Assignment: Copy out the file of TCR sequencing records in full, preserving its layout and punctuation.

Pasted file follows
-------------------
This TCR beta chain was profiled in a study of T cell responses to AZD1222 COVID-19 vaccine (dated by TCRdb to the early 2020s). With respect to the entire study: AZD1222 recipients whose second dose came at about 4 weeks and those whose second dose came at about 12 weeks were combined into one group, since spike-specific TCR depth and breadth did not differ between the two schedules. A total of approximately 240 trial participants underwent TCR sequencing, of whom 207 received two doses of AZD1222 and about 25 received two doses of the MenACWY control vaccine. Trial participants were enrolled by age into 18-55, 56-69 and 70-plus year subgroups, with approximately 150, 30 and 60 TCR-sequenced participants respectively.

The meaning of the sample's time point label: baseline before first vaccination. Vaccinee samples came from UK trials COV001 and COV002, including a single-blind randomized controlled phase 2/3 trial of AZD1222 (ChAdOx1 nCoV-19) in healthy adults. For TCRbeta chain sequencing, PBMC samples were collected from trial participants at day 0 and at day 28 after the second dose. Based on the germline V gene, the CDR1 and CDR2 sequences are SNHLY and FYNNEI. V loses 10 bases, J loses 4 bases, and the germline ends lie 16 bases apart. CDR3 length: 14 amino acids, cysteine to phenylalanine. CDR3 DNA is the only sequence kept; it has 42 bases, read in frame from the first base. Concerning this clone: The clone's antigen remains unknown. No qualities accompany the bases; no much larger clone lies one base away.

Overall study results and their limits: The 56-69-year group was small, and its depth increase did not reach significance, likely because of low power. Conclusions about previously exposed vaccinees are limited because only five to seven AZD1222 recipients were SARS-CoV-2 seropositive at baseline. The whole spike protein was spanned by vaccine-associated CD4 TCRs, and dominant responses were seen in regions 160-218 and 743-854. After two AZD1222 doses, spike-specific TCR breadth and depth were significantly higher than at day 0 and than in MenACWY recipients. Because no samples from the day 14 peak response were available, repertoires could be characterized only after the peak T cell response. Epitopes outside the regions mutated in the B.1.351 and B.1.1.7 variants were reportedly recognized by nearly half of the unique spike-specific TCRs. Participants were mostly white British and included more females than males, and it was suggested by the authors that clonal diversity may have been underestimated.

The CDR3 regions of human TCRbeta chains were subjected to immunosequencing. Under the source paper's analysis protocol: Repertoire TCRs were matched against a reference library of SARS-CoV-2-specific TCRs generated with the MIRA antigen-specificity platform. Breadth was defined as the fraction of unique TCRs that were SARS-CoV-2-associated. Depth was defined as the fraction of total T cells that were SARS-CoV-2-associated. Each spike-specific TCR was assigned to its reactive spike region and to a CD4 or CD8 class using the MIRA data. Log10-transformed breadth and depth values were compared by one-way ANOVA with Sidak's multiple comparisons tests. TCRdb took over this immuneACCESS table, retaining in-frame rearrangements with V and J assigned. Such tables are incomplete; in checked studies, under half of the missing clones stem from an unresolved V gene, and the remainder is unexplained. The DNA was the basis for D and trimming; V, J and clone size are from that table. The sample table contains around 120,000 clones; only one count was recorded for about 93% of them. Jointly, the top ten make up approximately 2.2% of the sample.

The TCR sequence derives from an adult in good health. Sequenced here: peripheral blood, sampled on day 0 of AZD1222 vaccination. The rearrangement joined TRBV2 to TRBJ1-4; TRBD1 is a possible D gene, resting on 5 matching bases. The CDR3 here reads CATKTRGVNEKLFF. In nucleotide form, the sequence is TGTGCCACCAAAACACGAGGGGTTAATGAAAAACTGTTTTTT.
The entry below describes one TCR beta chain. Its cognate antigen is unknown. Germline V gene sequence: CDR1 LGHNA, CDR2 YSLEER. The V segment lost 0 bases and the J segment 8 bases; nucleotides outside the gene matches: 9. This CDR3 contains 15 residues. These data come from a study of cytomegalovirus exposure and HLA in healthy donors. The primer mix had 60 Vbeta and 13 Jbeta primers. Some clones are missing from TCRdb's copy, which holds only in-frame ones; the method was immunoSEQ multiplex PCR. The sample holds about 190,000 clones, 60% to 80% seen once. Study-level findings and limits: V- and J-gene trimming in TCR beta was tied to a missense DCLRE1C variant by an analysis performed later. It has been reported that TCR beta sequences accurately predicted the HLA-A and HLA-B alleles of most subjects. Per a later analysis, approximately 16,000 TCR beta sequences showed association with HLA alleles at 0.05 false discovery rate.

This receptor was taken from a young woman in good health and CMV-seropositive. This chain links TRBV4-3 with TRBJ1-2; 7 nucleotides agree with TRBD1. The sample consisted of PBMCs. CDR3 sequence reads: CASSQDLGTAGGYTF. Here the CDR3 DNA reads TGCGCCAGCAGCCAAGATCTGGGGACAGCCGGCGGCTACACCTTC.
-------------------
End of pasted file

This TCR beta chain was profiled in a study of T cell responses to AZD1222 COVID-19 vaccine (dated by TCRdb to the early 2020s). With respect to the entire study: AZD1222 recipients whose second dose came at about 4 weeks and those whose second dose came at about 12 weeks were combined into one group, since spike-specific TCR depth and breadth did not differ between the two schedules. A total of approximately 240 trial participants underwent TCR sequencing, of whom 207 received two doses of AZD1222 and about 25 received two doses of the MenACWY control vaccine. Trial participants were enrolled by age into 18-55, 56-69 and 70-plus year subgroups, with approximately 150, 30 and 60 TCR-sequenced participants respectively.

The meaning of the sample's time point label: baseline before first vaccination. Vaccinee samples came from UK trials COV001 and COV002, including a single-blind randomized controlled phase 2/3 trial of AZD1222 (ChAdOx1 nCoV-19) in healthy adults. For TCRbeta chain sequencing, PBMC samples were collected from trial participants at day 0 and at day 28 after the second dose. Based on the germline V gene, the CDR1 and CDR2 sequences are SNHLY and FYNNEI. V loses 10 bases, J loses 4 bases, and the germline ends lie 16 bases apart. CDR3 length: 14 amino acids, cysteine to phenylalanine. CDR3 DNA is the only sequence kept; it has 42 bases, read in frame from the first base. Concerning this clone: The clone's antigen remains unknown. No qualities accompany the bases; no much larger clone lies one base away.

Overall study results and their limits: The 56-69-year group was small, and its depth increase did not reach significance, likely because of low power. Conclusions about previously exposed vaccinees are limited because only five to seven AZD1222 recipients were SARS-CoV-2 seropositive at baseline. The whole spike protein was spanned by vaccine-associated CD4 TCRs, and dominant responses were seen in regions 160-218 and 743-854. After two AZD1222 doses, spike-specific TCR breadth and depth were significantly higher than at day 0 and than in MenACWY recipients. Because no samples from the day 14 peak response were available, repertoires could be characterized only after the peak T cell response. Epitopes outside the regions mutated in the B.1.351 and B.1.1.7 variants were reportedly recognized by nearly half of the unique spike-specific TCRs. Participants were mostly white British and included more females than males, and it was suggested by the authors that clonal diversity may have been underestimated.

The CDR3 regions of human TCRbeta chains were subjected to immunosequencing. Under the source paper's analysis protocol: Repertoire TCRs were matched against a reference library of SARS-CoV-2-specific TCRs generated with the MIRA antigen-specificity platform. Breadth was defined as the fraction of unique TCRs that were SARS-CoV-2-associated. Depth was defined as the fraction of total T cells that were SARS-CoV-2-associated. Each spike-specific TCR was assigned to its reactive spike region and to a CD4 or CD8 class using the MIRA data. Log10-transformed breadth and depth values were compared by one-way ANOVA with Sidak's multiple comparisons tests. TCRdb took over this immuneACCESS table, retaining in-frame rearrangements with V and J assigned. Such tables are incomplete; in checked studies, under half of the missing clones stem from an unresolved V gene, and the remainder is unexplained. The DNA was the basis for D and trimming; V, J and clone size are from that table. The sample table contains around 120,000 clones; only one count was recorded for about 93% of them. Jointly, the top ten make up approximately 2.2% of the sample.

The TCR sequence derives from an adult in good health. Sequenced here: peripheral blood, sampled on day 0 of AZD1222 vaccination. The rearrangement joined TRBV2 to TRBJ1-4; TRBD1 is a possible D gene, resting on 5 matching bases. The CDR3 here reads CATKTRGVNEKLFF. In nucleotide form, the sequence is TGTGCCACCAAAACACGAGGGGTTAATGAAAAACTGTTTTTT.
The entry below describes one TCR beta chain. Its cognate antigen is unknown. Germline V gene sequence: CDR1 LGHNA, CDR2 YSLEER. The V segment lost 0 bases and the J segment 8 bases; nucleotides outside the gene matches: 9. This CDR3 contains 15 residues. These data come from a study of cytomegalovirus exposure and HLA in healthy donors. The primer mix had 60 Vbeta and 13 Jbeta primers. Some clones are missing from TCRdb's copy, which holds only in-frame ones; the method was immunoSEQ multiplex PCR. The sample holds about 190,000 clones, 60% to 80% seen once. Study-level findings and limits: V- and J-gene trimming in TCR beta was tied to a missense DCLRE1C variant by an analysis performed later. It has been reported that TCR beta sequences accurately predicted the HLA-A and HLA-B alleles of most subjects. Per a later analysis, approximately 16,000 TCR beta sequences showed association with HLA alleles at 0.05 false discovery rate.

This receptor was taken from a young woman in good health and CMV-seropositive. This chain links TRBV4-3 with TRBJ1-2; 7 nucleotides agree with TRBD1. The sample consisted of PBMCs. CDR3 sequence reads: CASSQDLGTAGGYTF. Here the CDR3 DNA reads TGCGCCAGCAGCCAAGATCTGGGGACAGCCGGCGGCTACACCTTC.